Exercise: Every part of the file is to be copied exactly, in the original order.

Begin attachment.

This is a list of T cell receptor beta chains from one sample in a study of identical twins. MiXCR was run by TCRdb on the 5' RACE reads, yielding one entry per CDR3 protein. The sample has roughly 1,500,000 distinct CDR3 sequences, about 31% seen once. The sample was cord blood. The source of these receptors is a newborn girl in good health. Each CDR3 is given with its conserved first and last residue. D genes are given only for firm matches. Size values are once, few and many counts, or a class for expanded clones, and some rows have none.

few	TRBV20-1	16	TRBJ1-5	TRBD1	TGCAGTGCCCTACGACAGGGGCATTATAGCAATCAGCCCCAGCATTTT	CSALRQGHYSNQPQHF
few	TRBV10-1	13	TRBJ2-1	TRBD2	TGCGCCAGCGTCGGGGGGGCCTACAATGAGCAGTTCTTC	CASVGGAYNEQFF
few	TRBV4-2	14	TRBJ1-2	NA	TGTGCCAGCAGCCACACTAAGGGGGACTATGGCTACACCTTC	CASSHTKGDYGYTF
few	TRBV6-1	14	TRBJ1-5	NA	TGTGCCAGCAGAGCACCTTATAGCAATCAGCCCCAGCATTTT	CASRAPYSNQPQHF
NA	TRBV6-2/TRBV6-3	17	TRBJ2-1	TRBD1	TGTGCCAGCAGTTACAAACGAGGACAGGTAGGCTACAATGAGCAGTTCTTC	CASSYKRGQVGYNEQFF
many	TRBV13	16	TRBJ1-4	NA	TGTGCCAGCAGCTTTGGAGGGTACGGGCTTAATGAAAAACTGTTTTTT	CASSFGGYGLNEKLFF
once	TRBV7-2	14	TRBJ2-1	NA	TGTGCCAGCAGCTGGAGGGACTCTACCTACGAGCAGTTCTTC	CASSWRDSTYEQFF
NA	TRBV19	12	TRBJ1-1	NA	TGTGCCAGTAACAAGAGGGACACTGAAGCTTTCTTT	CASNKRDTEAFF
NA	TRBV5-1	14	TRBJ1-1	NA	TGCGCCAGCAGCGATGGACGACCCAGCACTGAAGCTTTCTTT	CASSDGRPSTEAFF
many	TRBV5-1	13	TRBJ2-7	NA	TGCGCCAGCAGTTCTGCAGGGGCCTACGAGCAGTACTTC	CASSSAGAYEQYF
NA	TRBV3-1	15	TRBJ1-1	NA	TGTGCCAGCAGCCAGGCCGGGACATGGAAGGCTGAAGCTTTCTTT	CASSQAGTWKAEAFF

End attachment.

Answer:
This is a list of T cell receptor beta chains from one sample in a study of identical twins. MiXCR was run by TCRdb on the 5' RACE reads, yielding one entry per CDR3 protein. The sample has roughly 1,500,000 distinct CDR3 sequences, about 31% seen once. The sample was cord blood. The source of these receptors is a newborn girl in good health. Each CDR3 is given with its conserved first and last residue. D genes are given only for firm matches. Size values are once, few and many counts, or a class for expanded clones, and some rows have none.

few	TRBV20-1	16	TRBJ1-5	TRBD1	TGCAGTGCCCTACGACAGGGGCATTATAGCAATCAGCCCCAGCATTTT	CSALRQGHYSNQPQHF
few	TRBV10-1	13	TRBJ2-1	TRBD2	TGCGCCAGCGTCGGGGGGGCCTACAATGAGCAGTTCTTC	CASVGGAYNEQFF
few	TRBV4-2	14	TRBJ1-2	NA	TGTGCCAGCAGCCACACTAAGGGGGACTATGGCTACACCTTC	CASSHTKGDYGYTF
few	TRBV6-1	14	TRBJ1-5	NA	TGTGCCAGCAGAGCACCTTATAGCAATCAGCCCCAGCATTTT	CASRAPYSNQPQHF
NA	TRBV6-2/TRBV6-3	17	TRBJ2-1	TRBD1	TGTGCCAGCAGTTACAAACGAGGACAGGTAGGCTACAATGAGCAGTTCTTC	CASSYKRGQVGYNEQFF
many	TRBV13	16	TRBJ1-4	NA	TGTGCCAGCAGCTTTGGAGGGTACGGGCTTAATGAAAAACTGTTTTTT	CASSFGGYGLNEKLFF
once	TRBV7-2	14	TRBJ2-1	NA	TGTGCCAGCAGCTGGAGGGACTCTACCTACGAGCAGTTCTTC	CASSWRDSTYEQFF
NA	TRBV19	12	TRBJ1-1	NA	TGTGCCAGTAACAAGAGGGACACTGAAGCTTTCTTT	CASNKRDTEAFF
NA	TRBV5-1	14	TRBJ1-1	NA	TGCGCCAGCAGCGATGGACGACCCAGCACTGAAGCTTTCTTT	CASSDGRPSTEAFF
many	TRBV5-1	13	TRBJ2-7	NA	TGCGCCAGCAGTTCTGCAGGGGCCTACGAGCAGTACTTC	CASSSAGAYEQYF
NA	TRBV3-1	15	TRBJ1-1	NA	TGTGCCAGCAGCCAGGCCGGGACATGGAAGGCTGAAGCTTTCTTT	CASSQAGTWKAEAFF